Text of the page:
The relationship between high net worth individuals (HNWIs) and family businesses in China is quite positive, according to the results of KPMG’s 2014 Global Family Business Survey. More than half of the HNWIs canvassed indicated that they had previously invested in family businesses, and all of that quotient indicated that the experience had been positive.
One particular HNWI explained that his family business investment experience actually led to more such investments: “It was one of my first large investments in order to set up a new production plant and the business proved to give high returns, which has certainly influenced me to look at more family businesses as an investment opportunity.”
Another HNWI who had invested in more than one family business said: “It was a great experience as family business owners are very open and maintain a good relationship with all their contacts and never fail to give importance to their investors, which encourages more and more investments.”
Seven out of 10 responses from HNWIs were in favour of investing with reasonable risk for a reasonable return, and nine out of 10 indicated that they would not push for an exit because they are a patient investor. These responses align HNWIs with the preferences of the family businesses surveyed.
One such preference, as explained by a Shanghai-based CFO, is for a long-term, hands-off investment approach. “I would prefer to have investors who focus on long term benefits as our business still has to see a lot of development and success,” he says. “They need to have trust in our decisions and should be willing to share ideas and knowledge when requested to facilitate growth in business which will also be a part of their returns in future.”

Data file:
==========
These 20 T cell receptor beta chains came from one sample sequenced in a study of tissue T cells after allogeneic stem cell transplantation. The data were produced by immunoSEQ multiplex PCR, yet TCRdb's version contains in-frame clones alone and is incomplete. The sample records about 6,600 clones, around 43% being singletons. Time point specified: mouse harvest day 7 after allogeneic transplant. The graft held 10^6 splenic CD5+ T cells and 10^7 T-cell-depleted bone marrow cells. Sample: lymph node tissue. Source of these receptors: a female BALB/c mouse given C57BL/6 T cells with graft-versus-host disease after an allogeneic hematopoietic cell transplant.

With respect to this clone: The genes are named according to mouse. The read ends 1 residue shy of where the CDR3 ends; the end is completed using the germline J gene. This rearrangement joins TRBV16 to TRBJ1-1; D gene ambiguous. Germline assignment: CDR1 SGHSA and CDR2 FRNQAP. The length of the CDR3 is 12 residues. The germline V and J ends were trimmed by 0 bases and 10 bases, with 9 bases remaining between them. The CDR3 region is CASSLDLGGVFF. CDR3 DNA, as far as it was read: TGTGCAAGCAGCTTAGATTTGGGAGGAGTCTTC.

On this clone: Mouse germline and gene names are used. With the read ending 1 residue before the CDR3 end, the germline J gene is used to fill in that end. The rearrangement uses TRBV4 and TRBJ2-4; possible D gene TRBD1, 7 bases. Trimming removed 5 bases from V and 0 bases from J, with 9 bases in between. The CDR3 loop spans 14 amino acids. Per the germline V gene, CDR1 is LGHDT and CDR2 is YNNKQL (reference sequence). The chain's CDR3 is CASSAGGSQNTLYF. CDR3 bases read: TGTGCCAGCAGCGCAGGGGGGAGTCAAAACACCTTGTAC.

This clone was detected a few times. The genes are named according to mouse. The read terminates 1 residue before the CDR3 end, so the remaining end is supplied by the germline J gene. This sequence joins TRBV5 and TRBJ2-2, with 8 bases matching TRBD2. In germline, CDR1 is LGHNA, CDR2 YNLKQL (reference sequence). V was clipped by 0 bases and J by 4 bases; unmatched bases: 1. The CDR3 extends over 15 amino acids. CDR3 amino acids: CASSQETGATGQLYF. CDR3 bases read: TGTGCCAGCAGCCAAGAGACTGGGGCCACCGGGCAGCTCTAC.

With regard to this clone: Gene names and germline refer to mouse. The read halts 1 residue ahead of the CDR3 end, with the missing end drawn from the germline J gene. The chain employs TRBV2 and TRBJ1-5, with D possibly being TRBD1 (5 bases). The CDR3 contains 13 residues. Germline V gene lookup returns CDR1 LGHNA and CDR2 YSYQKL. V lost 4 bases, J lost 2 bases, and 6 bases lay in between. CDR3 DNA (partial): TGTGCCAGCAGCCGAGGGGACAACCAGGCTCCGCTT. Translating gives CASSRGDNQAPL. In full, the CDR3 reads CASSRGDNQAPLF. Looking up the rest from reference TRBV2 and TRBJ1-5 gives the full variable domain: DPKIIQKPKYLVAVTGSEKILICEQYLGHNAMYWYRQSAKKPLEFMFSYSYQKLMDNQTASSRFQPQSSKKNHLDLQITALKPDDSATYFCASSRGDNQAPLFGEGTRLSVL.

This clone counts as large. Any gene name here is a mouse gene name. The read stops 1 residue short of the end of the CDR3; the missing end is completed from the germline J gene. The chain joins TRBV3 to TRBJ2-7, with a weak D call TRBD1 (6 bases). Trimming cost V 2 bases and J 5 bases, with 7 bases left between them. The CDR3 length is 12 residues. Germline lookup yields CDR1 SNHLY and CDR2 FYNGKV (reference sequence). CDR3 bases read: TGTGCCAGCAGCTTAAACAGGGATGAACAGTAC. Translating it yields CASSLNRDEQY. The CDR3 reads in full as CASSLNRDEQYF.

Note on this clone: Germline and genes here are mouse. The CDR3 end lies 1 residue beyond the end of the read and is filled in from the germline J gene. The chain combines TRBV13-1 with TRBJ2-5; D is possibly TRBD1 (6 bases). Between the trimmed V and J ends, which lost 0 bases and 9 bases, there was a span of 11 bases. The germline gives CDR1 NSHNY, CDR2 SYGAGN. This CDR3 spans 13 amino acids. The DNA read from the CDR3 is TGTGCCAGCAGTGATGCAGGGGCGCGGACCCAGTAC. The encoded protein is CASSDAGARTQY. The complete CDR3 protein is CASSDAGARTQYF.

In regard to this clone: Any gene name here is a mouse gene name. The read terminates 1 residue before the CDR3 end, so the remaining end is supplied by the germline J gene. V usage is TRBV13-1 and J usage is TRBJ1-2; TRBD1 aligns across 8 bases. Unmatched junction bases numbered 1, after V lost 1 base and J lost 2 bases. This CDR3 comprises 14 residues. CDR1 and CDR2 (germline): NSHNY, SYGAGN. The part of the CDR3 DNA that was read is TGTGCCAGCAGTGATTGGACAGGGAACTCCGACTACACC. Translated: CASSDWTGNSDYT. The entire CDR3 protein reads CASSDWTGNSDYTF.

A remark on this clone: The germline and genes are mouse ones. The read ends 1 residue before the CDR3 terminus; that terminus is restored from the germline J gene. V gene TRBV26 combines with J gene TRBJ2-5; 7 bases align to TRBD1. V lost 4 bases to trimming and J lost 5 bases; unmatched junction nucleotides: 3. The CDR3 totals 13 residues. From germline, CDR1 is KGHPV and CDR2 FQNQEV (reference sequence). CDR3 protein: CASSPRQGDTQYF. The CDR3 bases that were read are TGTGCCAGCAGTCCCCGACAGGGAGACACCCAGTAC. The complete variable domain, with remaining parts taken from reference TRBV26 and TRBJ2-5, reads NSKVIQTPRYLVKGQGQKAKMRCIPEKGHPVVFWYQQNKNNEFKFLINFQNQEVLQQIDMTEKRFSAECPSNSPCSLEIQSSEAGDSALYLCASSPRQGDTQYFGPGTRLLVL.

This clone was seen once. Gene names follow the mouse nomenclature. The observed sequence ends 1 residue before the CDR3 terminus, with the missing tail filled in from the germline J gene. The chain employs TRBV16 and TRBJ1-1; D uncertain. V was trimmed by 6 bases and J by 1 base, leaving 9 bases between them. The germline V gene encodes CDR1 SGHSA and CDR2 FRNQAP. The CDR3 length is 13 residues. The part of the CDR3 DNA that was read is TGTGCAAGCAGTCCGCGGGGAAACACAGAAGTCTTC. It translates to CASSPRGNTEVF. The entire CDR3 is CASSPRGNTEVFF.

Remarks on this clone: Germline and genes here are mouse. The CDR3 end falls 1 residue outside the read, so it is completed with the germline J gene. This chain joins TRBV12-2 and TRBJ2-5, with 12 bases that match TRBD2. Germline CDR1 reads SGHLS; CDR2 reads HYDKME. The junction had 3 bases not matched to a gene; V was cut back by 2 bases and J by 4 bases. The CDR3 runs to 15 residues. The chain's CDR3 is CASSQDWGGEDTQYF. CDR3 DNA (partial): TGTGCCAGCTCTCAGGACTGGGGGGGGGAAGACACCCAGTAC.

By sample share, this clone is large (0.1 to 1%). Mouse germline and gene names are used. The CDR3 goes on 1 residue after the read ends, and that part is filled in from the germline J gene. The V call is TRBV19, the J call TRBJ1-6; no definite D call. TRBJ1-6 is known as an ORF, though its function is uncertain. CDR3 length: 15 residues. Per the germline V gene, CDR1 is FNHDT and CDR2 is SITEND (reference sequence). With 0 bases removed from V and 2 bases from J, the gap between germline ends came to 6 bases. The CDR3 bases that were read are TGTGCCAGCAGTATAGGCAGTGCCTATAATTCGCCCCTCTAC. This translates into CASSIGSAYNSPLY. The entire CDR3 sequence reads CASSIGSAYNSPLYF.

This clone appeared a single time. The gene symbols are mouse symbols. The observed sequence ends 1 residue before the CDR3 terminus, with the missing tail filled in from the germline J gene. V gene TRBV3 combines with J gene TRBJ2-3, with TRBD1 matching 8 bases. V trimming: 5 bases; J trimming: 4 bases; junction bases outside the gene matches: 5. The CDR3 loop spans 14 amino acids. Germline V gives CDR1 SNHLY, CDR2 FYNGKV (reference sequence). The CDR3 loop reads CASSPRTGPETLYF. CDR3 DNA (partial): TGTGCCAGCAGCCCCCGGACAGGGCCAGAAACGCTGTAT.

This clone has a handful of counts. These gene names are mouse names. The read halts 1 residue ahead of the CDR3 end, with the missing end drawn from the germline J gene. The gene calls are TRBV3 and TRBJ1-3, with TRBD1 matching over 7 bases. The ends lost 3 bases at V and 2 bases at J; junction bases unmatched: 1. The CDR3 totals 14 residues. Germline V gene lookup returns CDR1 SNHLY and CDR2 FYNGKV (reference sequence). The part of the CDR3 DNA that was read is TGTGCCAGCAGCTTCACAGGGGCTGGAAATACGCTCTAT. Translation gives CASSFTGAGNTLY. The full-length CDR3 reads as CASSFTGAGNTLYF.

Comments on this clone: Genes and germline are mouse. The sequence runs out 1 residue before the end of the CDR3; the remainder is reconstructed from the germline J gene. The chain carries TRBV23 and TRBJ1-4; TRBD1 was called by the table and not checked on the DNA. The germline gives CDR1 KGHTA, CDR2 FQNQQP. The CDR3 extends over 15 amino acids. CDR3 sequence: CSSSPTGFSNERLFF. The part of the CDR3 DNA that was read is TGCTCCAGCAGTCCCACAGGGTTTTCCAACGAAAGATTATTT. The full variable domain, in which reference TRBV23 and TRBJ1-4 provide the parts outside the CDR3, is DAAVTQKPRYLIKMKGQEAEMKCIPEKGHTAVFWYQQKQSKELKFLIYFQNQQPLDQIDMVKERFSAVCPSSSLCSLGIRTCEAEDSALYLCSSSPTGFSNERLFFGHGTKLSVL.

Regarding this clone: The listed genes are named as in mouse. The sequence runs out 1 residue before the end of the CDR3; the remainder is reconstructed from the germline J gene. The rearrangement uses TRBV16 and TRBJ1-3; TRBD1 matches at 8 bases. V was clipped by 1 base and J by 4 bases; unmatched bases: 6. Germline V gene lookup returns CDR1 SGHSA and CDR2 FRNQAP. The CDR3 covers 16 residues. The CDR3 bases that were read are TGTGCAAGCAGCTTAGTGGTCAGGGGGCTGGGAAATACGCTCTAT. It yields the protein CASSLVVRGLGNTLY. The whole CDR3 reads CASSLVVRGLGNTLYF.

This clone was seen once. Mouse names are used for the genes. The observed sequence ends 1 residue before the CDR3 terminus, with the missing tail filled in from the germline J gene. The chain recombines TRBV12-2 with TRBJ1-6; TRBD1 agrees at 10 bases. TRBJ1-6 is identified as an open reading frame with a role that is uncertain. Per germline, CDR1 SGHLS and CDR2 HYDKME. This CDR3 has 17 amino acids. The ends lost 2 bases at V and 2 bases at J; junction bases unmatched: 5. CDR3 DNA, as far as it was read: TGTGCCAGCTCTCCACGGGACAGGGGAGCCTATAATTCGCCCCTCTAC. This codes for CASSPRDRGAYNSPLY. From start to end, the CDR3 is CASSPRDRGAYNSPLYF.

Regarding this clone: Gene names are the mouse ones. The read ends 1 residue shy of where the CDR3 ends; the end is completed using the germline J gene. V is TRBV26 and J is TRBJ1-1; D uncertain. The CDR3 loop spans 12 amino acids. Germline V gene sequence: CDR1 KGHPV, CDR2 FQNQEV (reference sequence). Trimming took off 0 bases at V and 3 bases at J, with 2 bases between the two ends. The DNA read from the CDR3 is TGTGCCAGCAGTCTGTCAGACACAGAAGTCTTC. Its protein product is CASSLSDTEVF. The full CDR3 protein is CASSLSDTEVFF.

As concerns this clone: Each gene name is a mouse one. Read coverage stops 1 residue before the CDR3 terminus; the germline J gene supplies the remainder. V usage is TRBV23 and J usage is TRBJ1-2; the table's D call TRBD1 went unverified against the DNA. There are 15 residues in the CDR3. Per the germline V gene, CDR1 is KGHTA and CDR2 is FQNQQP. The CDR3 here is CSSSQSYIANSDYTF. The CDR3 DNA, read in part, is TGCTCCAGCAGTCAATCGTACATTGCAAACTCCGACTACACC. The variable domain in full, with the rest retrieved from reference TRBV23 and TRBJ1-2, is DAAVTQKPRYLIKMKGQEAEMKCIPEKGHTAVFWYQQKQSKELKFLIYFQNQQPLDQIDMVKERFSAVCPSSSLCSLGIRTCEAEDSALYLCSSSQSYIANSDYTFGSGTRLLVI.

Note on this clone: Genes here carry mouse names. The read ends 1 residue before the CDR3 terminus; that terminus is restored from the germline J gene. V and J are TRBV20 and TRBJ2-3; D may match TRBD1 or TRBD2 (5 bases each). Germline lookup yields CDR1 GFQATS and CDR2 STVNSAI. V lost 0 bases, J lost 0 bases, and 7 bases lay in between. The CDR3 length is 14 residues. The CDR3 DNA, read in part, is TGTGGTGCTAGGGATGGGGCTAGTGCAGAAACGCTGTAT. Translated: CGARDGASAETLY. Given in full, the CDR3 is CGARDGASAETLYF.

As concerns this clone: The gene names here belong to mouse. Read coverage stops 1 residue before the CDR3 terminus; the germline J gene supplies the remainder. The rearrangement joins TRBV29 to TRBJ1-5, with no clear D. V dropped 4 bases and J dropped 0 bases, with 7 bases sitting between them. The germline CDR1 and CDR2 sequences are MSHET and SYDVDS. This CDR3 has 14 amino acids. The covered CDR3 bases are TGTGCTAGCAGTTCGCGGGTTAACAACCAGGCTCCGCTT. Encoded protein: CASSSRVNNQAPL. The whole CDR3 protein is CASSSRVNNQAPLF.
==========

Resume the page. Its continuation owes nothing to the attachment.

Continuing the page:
Although none of the 10 family businesses surveyed had partnered with HNWIs in the past, they said they felt positive about the possibility of receiving funding from them. One Chinese family business CFO explained: “Of all investors around, I feel HNWIs have been exposed to family businesses at some time in their life which is an advantage as there could be quite a few instances where we could seek their advice or support and HNWIs would be more comfortable helping us out.”
While HNWIs were not an obvious choice for the family businesses surveyed, three out of 10 said they would be willing to offer a board seat and five said they would be prepared for investors to offer advice and expertise. Two said they would prefer investors who are completely passive.
The long-term, patient nature of HNWIs is a particular advantage for family businesses, as one CFO explained: “Long-term orientation towards investment returns would be the most important characteristic, considering our way of operations we have projects for longer time periods, so we also look forward to catering our investors’ returns in the long-run with the completion of the project.”
“Family businesses in China are looking for funds to facilitate their expansion,” says Peter Kung, Partner, Head of Family Business, KPMG in China. “On the other hand, HNWIs are looking for investment opportunities. There is huge investment potential for growth and success if these two parties can join in long-term business partnerships.”